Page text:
In the recent case of MBNA Ltd v Jones, the Employment Appeal Tribunal (EAT) considered the treatment of two employees following a fight between them at a party held by their employer.
The claimant (J) and his colleague (B) both attended the event. All staff had been told that the usual standards of conduct would apply. J and B had been drinking beforehand and were initially getting on well. However, the night took a turn for the worse, which culminated in J punching B in the face. B then sent J seven text messages threatening him with serious violence.
MBNA Ltd disciplined both J and B, finding no substantive provocation before J punched B. J was dismissed for gross misconduct. B's texts were found to be extremely violent and an act of gross misconduct, but they were also viewed as an immediate response to being hit by J. B was therefore given a final written warning rather than a dismissal.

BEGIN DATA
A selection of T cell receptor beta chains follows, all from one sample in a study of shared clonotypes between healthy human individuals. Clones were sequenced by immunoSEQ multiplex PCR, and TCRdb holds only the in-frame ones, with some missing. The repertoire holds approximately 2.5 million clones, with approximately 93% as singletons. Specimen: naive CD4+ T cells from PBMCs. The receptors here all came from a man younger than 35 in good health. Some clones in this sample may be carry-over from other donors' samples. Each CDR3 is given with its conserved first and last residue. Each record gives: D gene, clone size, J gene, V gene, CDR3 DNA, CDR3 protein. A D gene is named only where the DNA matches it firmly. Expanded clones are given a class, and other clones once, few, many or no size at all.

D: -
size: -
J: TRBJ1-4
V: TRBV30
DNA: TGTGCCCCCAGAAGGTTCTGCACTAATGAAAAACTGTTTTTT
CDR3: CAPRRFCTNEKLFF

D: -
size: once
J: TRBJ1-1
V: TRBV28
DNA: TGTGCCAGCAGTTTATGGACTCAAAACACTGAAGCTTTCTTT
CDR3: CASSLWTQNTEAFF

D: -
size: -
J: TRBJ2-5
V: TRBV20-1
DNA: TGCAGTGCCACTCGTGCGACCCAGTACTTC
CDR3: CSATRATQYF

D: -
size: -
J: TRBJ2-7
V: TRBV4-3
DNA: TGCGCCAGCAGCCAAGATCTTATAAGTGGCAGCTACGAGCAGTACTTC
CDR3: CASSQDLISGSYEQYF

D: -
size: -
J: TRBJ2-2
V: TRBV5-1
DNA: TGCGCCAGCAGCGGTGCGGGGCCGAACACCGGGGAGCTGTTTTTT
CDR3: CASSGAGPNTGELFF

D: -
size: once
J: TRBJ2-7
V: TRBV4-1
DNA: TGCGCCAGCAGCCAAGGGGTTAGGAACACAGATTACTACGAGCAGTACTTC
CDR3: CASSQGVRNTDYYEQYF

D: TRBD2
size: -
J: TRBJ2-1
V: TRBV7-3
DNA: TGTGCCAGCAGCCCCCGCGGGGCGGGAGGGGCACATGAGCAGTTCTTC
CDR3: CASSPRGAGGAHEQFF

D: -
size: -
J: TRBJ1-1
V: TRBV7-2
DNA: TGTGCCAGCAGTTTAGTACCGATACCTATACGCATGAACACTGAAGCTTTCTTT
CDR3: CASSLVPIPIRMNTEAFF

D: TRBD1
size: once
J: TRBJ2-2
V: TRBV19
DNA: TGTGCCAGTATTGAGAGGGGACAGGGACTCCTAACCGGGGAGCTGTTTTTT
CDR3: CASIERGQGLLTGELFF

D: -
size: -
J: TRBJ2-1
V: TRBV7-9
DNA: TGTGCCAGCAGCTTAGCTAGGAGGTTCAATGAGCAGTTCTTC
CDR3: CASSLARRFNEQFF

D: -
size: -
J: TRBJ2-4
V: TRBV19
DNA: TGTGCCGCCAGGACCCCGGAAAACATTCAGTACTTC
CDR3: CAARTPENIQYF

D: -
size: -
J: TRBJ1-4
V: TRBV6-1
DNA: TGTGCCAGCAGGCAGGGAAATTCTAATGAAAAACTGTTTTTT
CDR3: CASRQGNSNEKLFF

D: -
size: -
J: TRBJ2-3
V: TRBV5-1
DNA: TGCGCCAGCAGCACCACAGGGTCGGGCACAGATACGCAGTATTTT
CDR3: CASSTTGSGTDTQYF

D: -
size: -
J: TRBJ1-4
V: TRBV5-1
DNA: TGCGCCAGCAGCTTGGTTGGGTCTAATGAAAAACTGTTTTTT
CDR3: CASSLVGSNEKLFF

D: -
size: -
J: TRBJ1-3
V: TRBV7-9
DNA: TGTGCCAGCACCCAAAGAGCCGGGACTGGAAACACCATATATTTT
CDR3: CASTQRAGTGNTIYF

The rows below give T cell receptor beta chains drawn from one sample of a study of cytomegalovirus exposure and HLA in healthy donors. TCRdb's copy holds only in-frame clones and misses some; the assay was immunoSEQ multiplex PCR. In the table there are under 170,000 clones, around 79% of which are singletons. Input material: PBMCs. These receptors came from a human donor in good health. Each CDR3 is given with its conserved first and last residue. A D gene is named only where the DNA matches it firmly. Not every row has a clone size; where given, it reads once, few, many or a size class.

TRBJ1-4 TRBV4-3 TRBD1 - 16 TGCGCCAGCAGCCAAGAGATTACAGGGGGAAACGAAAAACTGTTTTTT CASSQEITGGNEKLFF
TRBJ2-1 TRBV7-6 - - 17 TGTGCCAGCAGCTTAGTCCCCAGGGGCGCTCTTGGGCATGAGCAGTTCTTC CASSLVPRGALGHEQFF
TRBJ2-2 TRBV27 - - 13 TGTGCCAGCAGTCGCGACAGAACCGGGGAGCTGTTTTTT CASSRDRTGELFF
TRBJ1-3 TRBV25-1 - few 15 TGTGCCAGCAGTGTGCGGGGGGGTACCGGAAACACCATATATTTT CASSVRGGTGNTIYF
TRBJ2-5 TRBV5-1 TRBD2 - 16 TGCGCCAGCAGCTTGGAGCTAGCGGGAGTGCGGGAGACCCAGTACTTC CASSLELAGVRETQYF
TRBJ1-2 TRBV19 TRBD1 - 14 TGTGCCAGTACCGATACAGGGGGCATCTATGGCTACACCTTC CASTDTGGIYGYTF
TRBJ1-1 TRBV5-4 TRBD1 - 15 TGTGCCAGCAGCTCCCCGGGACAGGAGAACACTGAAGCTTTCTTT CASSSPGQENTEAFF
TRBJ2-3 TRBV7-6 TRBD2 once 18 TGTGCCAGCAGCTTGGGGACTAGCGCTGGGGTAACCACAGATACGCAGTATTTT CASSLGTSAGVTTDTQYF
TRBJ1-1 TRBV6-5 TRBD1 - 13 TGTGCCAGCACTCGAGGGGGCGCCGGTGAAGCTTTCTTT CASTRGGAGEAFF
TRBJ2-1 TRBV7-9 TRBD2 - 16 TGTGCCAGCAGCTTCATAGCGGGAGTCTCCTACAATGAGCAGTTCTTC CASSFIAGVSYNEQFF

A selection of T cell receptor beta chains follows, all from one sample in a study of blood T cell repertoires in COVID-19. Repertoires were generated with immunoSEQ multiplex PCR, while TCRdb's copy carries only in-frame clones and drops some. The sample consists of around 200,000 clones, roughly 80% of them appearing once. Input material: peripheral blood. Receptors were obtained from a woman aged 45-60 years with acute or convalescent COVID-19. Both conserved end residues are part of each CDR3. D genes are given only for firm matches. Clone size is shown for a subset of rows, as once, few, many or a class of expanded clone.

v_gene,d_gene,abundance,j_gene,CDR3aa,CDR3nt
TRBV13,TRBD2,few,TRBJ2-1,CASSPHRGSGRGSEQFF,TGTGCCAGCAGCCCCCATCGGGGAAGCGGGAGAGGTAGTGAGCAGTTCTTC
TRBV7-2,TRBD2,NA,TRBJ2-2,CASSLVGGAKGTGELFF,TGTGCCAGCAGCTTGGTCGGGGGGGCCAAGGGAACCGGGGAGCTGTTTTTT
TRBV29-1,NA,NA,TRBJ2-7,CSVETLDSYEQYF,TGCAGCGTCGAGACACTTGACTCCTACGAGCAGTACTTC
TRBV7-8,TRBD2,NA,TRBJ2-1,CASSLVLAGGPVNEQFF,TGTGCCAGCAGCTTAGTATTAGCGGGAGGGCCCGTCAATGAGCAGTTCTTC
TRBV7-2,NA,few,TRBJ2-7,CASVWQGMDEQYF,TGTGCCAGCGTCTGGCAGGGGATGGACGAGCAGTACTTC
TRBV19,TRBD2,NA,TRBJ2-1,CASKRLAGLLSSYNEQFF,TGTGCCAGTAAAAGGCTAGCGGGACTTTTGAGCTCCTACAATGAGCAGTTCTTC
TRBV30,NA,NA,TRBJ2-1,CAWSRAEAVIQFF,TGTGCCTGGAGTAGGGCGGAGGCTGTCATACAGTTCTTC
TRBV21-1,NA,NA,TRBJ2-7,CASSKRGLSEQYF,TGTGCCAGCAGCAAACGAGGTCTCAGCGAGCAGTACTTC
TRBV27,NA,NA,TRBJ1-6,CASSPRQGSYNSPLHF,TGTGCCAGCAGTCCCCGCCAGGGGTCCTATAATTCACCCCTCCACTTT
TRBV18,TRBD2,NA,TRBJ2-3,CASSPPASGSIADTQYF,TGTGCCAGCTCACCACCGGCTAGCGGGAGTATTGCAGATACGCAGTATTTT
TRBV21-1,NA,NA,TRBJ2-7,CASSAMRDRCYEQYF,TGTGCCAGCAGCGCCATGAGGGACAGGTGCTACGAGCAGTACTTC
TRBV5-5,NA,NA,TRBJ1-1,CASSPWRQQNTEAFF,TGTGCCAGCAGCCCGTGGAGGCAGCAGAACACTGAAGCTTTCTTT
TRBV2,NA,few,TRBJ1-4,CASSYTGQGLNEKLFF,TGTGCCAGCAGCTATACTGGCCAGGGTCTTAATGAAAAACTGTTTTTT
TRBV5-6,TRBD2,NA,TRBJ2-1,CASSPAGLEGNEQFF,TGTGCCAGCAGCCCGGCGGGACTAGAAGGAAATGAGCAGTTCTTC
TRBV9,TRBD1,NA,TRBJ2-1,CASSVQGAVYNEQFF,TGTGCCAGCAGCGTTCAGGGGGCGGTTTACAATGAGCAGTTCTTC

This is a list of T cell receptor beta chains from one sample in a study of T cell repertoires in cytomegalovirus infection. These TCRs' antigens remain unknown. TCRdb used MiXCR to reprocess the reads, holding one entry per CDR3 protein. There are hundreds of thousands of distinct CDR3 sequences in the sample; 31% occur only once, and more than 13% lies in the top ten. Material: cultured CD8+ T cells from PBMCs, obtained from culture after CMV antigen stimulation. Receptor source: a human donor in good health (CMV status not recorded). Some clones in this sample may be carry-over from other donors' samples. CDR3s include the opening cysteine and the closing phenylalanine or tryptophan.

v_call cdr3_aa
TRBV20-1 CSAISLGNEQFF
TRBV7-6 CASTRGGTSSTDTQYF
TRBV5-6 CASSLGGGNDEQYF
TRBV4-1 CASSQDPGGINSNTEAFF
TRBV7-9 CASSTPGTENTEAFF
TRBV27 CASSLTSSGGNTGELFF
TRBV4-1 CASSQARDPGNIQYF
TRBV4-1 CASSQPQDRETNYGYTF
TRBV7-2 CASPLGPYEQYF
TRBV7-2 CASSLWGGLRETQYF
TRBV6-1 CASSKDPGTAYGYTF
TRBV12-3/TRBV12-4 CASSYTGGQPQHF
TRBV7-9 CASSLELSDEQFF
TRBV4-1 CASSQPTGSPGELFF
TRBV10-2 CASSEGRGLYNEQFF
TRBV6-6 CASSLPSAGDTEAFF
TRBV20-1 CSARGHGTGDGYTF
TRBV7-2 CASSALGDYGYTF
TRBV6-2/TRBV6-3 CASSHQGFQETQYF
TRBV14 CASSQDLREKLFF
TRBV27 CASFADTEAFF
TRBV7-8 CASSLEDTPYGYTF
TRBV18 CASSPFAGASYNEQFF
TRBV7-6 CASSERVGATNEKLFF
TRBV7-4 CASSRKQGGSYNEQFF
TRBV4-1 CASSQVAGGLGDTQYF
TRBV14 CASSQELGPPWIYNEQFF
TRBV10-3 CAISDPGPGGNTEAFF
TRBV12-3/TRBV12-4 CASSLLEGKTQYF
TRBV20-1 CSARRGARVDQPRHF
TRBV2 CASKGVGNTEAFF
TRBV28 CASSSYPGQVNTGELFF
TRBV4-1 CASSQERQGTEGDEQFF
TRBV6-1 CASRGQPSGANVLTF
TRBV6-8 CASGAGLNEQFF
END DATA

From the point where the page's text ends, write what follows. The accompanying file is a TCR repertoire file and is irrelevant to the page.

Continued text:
J claimed he had been unfairly dismissed as he had been treated differently to B. His claim was successful at the Employment Tribunal and MBNA Ltd then appealed to the EAT.
The EAT allowed the appeal, holding that if it was reasonable for an employee to be dismissed, undue leniency towards another employee is 'neither here nor there', and would not affect the fairness of the employee's dismissal.
Whilst the incident arose out of the same background facts, the two conduct issues were separate, since J had punched a colleague, whereas B had issued threats of violence that were not carried out. The circumstances leading to the disciplinary were therefore not completely parallel.
The case highlights the difficulties for claimants in alleging disparity of treatment by their employers in disciplinary action. Whilst the case does ensure family business owners retain a level of discretion when disciplining their employees following an incident of this type, caution should be exercised and owners should be prepared to justify their decision.